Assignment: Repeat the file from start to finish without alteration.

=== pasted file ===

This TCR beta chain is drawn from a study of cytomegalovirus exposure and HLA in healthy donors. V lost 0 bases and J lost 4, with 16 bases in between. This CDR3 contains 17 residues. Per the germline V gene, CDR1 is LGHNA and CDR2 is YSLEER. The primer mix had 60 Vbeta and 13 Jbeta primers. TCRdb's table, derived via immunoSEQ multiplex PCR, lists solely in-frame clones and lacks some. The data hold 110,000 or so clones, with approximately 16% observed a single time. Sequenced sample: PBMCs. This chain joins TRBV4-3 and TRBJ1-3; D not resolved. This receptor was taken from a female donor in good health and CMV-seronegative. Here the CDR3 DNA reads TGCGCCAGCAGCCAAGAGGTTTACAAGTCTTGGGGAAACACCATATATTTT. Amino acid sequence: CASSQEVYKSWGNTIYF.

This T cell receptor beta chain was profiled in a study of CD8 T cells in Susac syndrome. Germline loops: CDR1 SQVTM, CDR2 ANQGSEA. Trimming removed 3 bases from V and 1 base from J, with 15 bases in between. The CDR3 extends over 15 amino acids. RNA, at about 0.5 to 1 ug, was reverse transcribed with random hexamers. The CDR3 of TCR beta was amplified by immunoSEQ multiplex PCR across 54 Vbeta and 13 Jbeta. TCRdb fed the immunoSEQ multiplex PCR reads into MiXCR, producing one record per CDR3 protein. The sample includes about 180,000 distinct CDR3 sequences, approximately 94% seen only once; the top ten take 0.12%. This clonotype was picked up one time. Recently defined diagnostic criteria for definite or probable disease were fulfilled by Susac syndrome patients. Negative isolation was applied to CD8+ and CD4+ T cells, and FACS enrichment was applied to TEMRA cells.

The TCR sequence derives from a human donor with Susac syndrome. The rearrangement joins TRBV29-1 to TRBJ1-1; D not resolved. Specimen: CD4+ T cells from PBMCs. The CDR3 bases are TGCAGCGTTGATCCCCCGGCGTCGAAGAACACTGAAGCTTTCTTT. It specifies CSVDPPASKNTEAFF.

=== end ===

This TCR beta chain is drawn from a study of cytomegalovirus exposure and HLA in healthy donors. V lost 0 bases and J lost 4, with 16 bases in between. This CDR3 contains 17 residues. Per the germline V gene, CDR1 is LGHNA and CDR2 is YSLEER. The primer mix had 60 Vbeta and 13 Jbeta primers. TCRdb's table, derived via immunoSEQ multiplex PCR, lists solely in-frame clones and lacks some. The data hold 110,000 or so clones, with approximately 16% observed a single time. Sequenced sample: PBMCs. This chain joins TRBV4-3 and TRBJ1-3; D not resolved. This receptor was taken from a female donor in good health and CMV-seronegative. Here the CDR3 DNA reads TGCGCCAGCAGCCAAGAGGTTTACAAGTCTTGGGGAAACACCATATATTTT. Amino acid sequence: CASSQEVYKSWGNTIYF.

This T cell receptor beta chain was profiled in a study of CD8 T cells in Susac syndrome. Germline loops: CDR1 SQVTM, CDR2 ANQGSEA. Trimming removed 3 bases from V and 1 base from J, with 15 bases in between. The CDR3 extends over 15 amino acids. RNA, at about 0.5 to 1 ug, was reverse transcribed with random hexamers. The CDR3 of TCR beta was amplified by immunoSEQ multiplex PCR across 54 Vbeta and 13 Jbeta. TCRdb fed the immunoSEQ multiplex PCR reads into MiXCR, producing one record per CDR3 protein. The sample includes about 180,000 distinct CDR3 sequences, approximately 94% seen only once; the top ten take 0.12%. This clonotype was picked up one time. Recently defined diagnostic criteria for definite or probable disease were fulfilled by Susac syndrome patients. Negative isolation was applied to CD8+ and CD4+ T cells, and FACS enrichment was applied to TEMRA cells.

The TCR sequence derives from a human donor with Susac syndrome. The rearrangement joins TRBV29-1 to TRBJ1-1; D not resolved. Specimen: CD4+ T cells from PBMCs. The CDR3 bases are TGCAGCGTTGATCCCCCGGCGTCGAAGAACACTGAAGCTTTCTTT. It specifies CSVDPPASKNTEAFF.